If there’s one mathematical curiosity that appears more often than any other in the Project Euler problems, it’s prime numbers. To be fair, we've dealt with primes before, but problem seven is the first that requires a prime number generator as part of its solution.

By listing the first six prime numbers: 2, 3, 5, 7, 11, and 13, we can see that the 6^{th}prime is 13.

What is the 10001^{st}prime number?

I must admit that I’ve been riffing on this problem for quite a while now. There are so many variations to prime number generation that I’ve had difficulty choosing one with the right balance of elegance *and* efficiency. Because I’ll be reusing my generator for future problems, I must be certain that it’s fast enough. However, as always my primary goal is to produce the most beautiful solution that I can.

Spoiler alert! I'm revealing the problem solution early.

Trivial, right? Of course, the challenge of this problem is in declaring the magic behind primes. We have a couple of options available to us, but since there’s a great deal that can be learned from using brute force to solve a problem, we’ll first try the…

### The Naïve Approach

The most straightforward way to generate prime numbers is to simply test every number, starting from 2—the first prime—with some primality test. Perhaps something like the code below.

For the primality test, we can test the candidate prime against every smaller number. If it is evenly divisible by any smaller number other than 1, it isn't prime.

{ 2L..n-1L } |> Seq.for_all (fun x -> n%x <> 0L)

Putting the pieces together gives us a real working solution.

{ 2L..n-1L } |> Seq.for_all (fun x -> n%x <> 0L)

let primes =

{ 2L..System.Int64.MaxValue } |> Seq.filter isPrime

primes |> Seq.nth 10000

Are we finished? Hardly! While simple, this prime number generator takes a whopping 30 seconds on my hefty-yet-quickly-obsoleting machine! That might fall within Project Euler's "one-minute rule," but we can certainly do better.

### Optimizing Naïvely

The obvious optimization is to reduce the set of numbers that isPrime tests. Observe that^{1} the largest factor of a number (other than itself) is its square root. Armed with this knowledge, we can improve the primality test by testing just the natural numbers from 2 through the square root of n.

let limit = int64 (sqrt (float n))

{ 2L..limit } |> Seq.for_all (fun x -> n%x <> 0L)

That's a huge improvement! Finding the 10001^{st} prime now only takes about .25 seconds.

We can do better yet. If 2 is the only even prime, why are we bothering to test any other even numbers? We can save more time by testing only the odds.

Seq.unfold (fun n ->

if n > limit then None

else Some(n,n+2L)) 3L

let isPrime n =

let limit = int64 (sqrt (float n))

odds limit |> Seq.for_all (fun x -> n%x <> 0L)

let primes =

seq { yield 2L

yield! odds System.Int64.MaxValue |> Seq.filter isPrime }

That brings the solution down to approximately .2 seconds.

**NeRd Note**

*another*sequence expression as part of the sequence.

^{2}This is an extraordinarily powerful feature that offers a lot of flexibility. In part 2, we'll use yield! to produce an elegant recursive sequence expression.

Before moving on, let's make one last optimization to our naïve algorithm. We can take advantage of the fact that every prime, after 2 and 3, is of the form 6k ± 1. By reducing the set of numbers used by our primality test to those of this form, we can eke out a tiny bit more speed.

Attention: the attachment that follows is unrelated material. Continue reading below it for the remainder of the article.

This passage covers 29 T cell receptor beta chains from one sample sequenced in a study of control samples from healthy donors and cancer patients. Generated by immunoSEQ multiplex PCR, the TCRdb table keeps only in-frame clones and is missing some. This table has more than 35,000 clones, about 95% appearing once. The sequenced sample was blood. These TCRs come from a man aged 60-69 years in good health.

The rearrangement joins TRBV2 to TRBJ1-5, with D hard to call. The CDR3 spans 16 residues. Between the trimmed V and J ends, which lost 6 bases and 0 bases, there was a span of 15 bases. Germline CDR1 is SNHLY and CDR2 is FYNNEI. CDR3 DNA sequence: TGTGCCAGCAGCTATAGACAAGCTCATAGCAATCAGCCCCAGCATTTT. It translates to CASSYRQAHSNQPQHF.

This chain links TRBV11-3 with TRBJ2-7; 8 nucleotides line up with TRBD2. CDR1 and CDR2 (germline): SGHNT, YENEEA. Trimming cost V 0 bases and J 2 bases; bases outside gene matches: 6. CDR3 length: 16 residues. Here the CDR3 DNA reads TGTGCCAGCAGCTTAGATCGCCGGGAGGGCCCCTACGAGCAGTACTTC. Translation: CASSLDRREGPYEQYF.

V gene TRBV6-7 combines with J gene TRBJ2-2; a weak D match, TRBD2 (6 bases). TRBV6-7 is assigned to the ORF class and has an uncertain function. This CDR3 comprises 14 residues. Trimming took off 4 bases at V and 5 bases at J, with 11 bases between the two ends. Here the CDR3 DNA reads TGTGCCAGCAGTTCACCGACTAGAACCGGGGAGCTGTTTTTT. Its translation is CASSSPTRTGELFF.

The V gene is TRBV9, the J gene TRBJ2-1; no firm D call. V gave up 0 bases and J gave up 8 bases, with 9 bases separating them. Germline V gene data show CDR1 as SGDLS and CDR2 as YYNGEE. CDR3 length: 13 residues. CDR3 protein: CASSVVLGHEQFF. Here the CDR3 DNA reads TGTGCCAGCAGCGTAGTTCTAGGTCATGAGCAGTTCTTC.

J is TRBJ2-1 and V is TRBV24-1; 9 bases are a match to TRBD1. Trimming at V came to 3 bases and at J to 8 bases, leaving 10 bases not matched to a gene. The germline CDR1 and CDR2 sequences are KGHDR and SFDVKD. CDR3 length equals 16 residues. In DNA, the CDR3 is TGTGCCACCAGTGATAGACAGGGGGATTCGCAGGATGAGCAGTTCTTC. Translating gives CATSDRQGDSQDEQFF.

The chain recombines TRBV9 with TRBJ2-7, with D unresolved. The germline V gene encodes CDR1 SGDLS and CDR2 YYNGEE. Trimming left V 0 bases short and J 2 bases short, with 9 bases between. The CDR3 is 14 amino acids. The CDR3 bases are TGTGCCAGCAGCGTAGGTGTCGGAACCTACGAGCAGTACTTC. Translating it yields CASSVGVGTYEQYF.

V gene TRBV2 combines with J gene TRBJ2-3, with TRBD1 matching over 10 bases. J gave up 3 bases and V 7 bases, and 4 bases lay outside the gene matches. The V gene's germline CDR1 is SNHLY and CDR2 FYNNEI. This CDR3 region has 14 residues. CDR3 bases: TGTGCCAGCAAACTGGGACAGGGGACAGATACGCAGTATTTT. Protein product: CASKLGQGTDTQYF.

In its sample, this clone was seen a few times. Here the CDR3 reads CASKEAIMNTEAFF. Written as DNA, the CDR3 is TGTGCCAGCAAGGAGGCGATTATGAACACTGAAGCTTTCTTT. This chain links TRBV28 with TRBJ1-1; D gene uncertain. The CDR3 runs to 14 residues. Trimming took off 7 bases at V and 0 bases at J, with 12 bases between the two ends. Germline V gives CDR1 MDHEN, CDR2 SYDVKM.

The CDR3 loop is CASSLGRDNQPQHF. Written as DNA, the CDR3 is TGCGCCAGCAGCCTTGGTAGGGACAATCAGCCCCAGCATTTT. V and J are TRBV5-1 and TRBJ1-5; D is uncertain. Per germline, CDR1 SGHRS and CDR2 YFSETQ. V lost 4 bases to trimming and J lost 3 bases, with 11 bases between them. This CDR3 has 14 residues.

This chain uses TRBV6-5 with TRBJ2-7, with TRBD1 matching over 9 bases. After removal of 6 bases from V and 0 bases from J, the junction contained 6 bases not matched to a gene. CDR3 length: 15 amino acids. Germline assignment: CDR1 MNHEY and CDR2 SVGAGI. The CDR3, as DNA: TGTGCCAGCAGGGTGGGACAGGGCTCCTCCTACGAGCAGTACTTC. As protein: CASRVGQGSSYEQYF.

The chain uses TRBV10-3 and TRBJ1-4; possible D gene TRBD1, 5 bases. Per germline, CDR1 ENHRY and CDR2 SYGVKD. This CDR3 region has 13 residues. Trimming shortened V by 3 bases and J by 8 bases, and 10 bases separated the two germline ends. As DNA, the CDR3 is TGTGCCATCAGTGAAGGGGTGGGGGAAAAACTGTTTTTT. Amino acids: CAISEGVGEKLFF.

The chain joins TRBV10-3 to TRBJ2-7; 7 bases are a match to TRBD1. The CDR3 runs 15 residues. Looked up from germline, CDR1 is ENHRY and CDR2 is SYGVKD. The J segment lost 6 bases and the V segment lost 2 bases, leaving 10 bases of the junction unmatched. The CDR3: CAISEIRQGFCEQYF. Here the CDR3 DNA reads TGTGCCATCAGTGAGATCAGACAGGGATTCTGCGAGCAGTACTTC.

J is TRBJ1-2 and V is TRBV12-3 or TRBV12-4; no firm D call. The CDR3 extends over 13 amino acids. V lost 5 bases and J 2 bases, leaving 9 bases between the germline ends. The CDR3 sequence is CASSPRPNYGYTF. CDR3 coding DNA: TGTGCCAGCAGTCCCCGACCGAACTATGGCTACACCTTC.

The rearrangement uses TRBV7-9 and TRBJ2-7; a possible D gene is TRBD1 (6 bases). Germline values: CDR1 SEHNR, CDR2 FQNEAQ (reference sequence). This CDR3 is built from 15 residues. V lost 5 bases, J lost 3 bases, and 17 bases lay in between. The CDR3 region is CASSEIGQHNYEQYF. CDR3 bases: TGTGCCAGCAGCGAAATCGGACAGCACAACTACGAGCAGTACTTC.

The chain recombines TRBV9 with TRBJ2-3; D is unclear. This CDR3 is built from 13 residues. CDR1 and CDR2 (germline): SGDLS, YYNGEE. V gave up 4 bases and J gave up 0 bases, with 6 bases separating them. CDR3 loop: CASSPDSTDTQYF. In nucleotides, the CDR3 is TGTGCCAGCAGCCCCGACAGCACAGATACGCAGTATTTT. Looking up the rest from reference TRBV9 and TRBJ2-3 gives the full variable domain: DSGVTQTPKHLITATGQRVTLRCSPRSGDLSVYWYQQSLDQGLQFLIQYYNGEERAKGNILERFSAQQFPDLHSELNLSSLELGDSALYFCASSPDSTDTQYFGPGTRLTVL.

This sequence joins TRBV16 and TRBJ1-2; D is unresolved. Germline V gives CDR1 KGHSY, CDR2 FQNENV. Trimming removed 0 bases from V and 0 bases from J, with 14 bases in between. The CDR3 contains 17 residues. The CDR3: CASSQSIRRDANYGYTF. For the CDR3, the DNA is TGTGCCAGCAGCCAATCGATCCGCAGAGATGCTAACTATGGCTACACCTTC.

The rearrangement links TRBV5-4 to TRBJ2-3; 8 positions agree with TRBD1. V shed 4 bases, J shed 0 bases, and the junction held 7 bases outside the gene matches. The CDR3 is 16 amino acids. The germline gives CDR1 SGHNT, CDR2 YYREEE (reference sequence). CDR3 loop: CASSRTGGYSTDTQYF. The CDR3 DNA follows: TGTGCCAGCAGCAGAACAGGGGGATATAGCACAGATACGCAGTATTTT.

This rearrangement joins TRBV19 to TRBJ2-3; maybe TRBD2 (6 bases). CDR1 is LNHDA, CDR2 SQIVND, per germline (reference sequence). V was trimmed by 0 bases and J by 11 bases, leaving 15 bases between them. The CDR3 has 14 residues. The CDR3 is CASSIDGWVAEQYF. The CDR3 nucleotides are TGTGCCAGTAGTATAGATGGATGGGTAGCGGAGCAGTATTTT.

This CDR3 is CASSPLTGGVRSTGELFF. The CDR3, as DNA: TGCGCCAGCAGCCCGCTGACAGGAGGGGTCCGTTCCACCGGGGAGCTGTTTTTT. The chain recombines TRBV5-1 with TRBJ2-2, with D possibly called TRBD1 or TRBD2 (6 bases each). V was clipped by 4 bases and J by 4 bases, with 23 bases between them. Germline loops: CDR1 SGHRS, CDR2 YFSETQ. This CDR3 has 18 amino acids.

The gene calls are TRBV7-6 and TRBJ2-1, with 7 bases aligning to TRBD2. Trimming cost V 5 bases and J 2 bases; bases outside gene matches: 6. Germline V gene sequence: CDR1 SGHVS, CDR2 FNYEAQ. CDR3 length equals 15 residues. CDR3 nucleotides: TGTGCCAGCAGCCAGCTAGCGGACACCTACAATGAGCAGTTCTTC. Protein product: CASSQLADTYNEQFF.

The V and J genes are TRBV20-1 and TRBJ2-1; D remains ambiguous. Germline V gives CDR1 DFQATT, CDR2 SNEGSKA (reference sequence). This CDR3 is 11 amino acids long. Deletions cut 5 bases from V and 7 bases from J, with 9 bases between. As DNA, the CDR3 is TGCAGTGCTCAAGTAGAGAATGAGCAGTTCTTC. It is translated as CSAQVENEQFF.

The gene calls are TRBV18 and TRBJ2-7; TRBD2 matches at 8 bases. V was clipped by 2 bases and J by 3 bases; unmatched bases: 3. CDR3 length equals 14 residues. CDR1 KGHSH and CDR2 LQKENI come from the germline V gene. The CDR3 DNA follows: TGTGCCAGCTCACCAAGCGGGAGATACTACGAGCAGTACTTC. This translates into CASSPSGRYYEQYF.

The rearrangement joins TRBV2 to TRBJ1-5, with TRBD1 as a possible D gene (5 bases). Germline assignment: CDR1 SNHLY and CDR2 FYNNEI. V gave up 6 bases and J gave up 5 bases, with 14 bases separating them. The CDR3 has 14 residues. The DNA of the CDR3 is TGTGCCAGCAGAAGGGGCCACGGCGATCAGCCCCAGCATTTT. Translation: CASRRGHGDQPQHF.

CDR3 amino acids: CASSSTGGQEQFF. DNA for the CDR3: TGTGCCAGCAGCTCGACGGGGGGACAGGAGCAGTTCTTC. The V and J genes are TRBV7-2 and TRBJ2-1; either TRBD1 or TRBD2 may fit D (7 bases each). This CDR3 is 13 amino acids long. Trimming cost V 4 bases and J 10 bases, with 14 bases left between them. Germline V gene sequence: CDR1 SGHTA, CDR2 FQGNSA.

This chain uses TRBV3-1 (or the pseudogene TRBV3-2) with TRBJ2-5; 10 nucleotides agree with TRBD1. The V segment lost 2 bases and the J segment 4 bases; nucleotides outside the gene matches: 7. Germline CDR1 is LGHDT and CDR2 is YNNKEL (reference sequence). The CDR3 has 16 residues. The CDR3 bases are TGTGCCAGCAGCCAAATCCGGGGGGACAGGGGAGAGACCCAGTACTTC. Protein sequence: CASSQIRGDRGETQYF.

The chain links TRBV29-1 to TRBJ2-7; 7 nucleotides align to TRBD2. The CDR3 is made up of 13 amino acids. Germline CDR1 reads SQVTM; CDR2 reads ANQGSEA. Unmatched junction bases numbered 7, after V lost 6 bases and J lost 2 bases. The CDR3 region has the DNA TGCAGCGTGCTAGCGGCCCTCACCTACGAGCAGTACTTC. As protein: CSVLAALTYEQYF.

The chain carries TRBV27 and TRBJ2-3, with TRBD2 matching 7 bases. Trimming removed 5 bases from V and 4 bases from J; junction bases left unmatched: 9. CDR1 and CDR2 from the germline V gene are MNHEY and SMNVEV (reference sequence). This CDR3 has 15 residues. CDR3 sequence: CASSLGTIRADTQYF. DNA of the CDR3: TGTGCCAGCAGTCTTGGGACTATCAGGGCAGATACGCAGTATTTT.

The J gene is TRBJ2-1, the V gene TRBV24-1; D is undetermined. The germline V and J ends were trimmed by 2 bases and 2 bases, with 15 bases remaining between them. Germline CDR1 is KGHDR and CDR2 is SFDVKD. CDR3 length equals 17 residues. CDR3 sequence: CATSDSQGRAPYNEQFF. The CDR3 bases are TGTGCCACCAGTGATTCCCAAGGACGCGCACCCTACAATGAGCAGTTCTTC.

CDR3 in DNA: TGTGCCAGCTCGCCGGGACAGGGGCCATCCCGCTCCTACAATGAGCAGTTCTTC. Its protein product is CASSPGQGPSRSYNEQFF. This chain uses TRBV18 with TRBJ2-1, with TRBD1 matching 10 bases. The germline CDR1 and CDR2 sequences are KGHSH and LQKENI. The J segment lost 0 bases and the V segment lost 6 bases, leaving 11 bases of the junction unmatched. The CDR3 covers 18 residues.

if i = -1L then (k,1L)

else ((k+1L),-1L)

let candidates limit =

Seq.unfold (fun (k,i) ->

let v = 6L*k + i

if (v > limit) then None

else Some(v, (next k i))) (1L,-1L)

let isPrime n =

let limit = int64 (sqrt (float n))

candidates limit |> Seq.for_all (fun x -> n%x <> 0L)

let primes =

seq { yield! [2L;3L]

yield! candidates System.Int64.MaxValue |> Seq.filter isPrime }

Using the prime number generator above, our solution takes around .15 seconds. Not too shabby! To be fair, this problem deals with reasonably small prime numbers. Future Project Euler problems (like problem ten) will benefit from a more efficient algorithm. Next time we’ll take a look at another well-known algorithm for generating prime numbers.

^{1}"Observe that"? Clearly, I've been reading too many academic papers lately. ^{2}F#'s yield! is similar to the stream-flattening concept of Cω. Perhaps this would be an useful extension to the C# language? Mads? What do you think?

*NOTE: I have shamefully stolen the title of this post from the custom T-shirt sported by Amanda Laucher at Tech Ed Developer 2008. The cleverness is all hers.*

I’m a bit late to the blog posting party, but the F# Team shipped the F# September 2008 CTP on Friday. Kudos to Don, Luke, Chris, Brian, Jomo and the gang! Note that this isn’t yet another research release^{1}, but an honest-to-goodness preview of F# as a fully-supported .NET language. In addition to the CTP release, the F# Developer Center is now open for business!

The CTP is jam-packed with hotness including…

- The new F# Project System. Brian has the details here, here, here, here, and here.
- Sweet scripting support. Check out Jomo’s “Zero to Execute in Ten Seconds” for the nitty-gritty.
- Units of Measure. That’s right—amidst all of the effort to pull the CTP together, the F# Team managed to include a ground-breaking new feature! Read the first part of Andrew Kennedy’s series on this killer language feature here.
^{2}

This is just a taste of what’s in the CTP. Read the detailed (and I do mean *detailed*) release notes for more info.

^{1}YARR — pirate speak.^{2}I have a certain amount of affection for the Units of Measure language feature after seeing its power firsthand while we competed in this year’s ICFP Programming Contest.